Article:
Even in the type it was a holy rather than a medical question. Leprosy was not a malady so much as a stroke or plague; and the priest looked on the suspect with minute direction from Jehovah. It was not the diagnosis of a physician. As the consequence was most serious to an Israelite, the most scrupulous care was due in the priest. Uncleanness from birth was a fact patent, and there Jehovah spoke to Moses for what concerned every mother and child. For leprosy He spoke to Moses and to Aaron. The leper represents, not a Christian but man in the flesh, Israel under the first covenant. Sin works and manifests itself; but haste to pronounce on evil when manifest or at work, is as far from God as indifference to it; both the reverse of grace. The priest, or spiritual man conversant with the presence of God, judges according to the written word.
There might appear in the skin of the flesh a swelling, or a scab, or a bright spot. The issues of leprosy differed in look like the motions of sin; but any of them indicate what is hateful to God; and the man must be scrutinized by Aaron or one of his sons. For us it is the mind of Christ, and as the judgment is of those within divine privilege, it involves the responsibility of pleasing God. We are not in the flesh like Israel, but the flesh is in us; and therefore we must mortify our members which are on the earth. All scripture is profitable to us, even if it be not about us.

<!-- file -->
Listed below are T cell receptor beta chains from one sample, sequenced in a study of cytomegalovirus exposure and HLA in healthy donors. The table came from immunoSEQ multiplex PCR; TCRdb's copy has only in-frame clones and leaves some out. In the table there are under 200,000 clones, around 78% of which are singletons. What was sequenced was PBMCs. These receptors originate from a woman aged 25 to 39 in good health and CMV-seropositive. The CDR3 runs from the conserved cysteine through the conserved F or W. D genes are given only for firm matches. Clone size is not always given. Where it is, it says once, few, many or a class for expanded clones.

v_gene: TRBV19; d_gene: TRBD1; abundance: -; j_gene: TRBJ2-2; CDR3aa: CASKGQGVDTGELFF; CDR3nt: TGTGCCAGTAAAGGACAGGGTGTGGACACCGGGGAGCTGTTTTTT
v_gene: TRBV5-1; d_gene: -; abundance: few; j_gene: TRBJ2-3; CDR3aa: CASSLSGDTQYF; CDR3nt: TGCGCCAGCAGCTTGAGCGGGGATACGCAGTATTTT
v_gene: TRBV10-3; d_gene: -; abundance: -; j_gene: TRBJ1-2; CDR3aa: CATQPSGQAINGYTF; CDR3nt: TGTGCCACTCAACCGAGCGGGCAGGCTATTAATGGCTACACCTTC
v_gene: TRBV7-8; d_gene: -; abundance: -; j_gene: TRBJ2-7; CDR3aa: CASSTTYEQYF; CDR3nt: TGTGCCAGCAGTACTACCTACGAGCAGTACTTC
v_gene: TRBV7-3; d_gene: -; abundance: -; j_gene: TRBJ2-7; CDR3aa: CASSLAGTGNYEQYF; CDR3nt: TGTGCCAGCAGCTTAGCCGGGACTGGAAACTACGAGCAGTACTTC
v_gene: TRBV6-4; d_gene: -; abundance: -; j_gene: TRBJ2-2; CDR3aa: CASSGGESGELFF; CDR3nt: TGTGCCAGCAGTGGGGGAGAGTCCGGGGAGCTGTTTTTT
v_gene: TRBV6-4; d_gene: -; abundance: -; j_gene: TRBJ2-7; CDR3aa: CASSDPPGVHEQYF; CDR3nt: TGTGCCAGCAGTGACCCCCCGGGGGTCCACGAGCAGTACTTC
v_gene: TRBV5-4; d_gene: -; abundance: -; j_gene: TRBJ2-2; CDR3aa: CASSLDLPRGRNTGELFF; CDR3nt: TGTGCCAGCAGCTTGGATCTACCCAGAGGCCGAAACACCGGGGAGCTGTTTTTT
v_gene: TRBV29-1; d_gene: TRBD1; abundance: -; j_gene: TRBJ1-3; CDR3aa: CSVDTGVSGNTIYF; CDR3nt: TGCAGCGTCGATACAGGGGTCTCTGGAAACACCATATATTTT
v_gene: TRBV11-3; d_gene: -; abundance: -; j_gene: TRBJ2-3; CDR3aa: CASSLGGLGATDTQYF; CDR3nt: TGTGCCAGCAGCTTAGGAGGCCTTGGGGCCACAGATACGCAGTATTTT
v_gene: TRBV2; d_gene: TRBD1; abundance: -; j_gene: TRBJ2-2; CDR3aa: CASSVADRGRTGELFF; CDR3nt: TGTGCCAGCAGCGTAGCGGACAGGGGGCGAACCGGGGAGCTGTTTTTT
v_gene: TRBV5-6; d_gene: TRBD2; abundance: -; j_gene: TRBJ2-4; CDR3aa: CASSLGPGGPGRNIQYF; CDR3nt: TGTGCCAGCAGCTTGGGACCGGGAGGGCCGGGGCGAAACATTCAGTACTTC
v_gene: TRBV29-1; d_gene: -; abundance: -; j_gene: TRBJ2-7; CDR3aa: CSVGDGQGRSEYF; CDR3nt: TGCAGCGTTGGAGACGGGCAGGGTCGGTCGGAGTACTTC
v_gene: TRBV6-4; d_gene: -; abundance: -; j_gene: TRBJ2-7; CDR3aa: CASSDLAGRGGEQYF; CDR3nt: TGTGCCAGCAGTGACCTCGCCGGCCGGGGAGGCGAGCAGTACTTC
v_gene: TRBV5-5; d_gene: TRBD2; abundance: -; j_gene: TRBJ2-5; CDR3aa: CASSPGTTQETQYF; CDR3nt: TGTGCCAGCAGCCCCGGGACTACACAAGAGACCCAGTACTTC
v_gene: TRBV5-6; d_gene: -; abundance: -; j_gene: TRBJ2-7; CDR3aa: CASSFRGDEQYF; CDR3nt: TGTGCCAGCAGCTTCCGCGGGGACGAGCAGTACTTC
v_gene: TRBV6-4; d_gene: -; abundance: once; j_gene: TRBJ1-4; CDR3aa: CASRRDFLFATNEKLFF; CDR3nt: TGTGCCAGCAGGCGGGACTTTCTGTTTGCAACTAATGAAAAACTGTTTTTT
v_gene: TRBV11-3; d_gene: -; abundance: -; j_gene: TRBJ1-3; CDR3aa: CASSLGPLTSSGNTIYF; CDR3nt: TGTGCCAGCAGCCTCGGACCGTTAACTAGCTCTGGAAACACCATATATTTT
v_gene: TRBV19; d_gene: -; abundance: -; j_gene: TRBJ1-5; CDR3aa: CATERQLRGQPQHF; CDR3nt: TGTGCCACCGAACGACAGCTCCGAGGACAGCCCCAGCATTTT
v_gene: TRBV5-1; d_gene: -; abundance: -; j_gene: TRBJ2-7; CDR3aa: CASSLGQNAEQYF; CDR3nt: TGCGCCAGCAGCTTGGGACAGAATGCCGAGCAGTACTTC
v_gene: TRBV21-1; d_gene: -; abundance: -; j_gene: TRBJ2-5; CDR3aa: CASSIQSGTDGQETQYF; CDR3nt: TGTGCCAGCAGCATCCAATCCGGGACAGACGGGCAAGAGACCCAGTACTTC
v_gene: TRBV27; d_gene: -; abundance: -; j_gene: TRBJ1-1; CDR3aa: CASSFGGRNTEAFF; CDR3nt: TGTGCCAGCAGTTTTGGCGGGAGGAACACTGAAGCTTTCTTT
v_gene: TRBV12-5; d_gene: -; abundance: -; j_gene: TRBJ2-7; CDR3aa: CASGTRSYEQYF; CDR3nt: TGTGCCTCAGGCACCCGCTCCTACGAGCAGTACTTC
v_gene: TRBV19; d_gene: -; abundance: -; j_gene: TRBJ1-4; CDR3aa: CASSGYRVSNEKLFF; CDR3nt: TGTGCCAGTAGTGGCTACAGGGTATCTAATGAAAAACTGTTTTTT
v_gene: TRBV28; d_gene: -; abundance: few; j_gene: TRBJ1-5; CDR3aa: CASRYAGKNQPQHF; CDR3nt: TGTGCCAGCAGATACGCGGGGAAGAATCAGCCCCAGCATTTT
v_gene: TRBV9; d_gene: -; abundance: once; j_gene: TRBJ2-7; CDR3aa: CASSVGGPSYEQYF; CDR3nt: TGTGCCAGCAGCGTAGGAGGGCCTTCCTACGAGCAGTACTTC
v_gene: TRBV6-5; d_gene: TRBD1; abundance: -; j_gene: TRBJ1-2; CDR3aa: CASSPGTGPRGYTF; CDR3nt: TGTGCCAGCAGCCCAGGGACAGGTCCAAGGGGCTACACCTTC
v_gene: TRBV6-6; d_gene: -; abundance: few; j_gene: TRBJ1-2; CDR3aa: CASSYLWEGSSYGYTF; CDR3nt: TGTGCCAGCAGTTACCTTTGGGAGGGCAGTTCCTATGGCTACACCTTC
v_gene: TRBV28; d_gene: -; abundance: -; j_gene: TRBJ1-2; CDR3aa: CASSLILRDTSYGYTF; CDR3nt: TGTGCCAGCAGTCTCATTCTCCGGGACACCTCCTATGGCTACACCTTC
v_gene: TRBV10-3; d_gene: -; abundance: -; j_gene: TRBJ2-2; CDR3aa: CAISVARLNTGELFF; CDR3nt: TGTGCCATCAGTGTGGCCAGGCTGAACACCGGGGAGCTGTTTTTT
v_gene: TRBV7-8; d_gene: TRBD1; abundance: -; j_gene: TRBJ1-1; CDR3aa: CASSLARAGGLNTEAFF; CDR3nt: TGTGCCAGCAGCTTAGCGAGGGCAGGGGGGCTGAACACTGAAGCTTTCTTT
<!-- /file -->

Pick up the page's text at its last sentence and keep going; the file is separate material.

The priest then was to look on the suspected plague or stroke in the skin of the man's flesh; and if the hair in the stroke were turned white, and the appearances of the stroke were not superficial but deeper than the skin of his flesh, leprosy was too surely indicated. Jehovah requires, not report, but personal inspection on the priest's part; and if there be proof of a present energy of evil at work, and yet more of no mere passing outbreak, but of persistent and deliberate and deeply penetrating evil, doubt is precluded, and the man must be pronounced unclean. There might be “the bright spot,” but no deep purpose underneath, and no active evil in result. In this case the priest shut up the case seven days, though he could not dismiss it as clear, for there was an appearance of evil plainly enough; but as there was no more, he waits patiently. On the seventh he looks again, and if there be no spreading in the skin but the stroke be at a stay, he shuts the man up seven days more. Then he looks, and if the stroke be pale and dim, and no spread of it in the skin, the man is pronounced clean. It is but a scab; and he is to wash his clothes, and be clean. But if the scab spread, after he had shown himself to the priest for cleansing, he shall show himself to the priest again, and the priest sees the spreading, the truth must be spoken, for the evil is at work; and the priest shall pronounce him unclean. It is leprosy. It must not be hid. “Thy will be done.”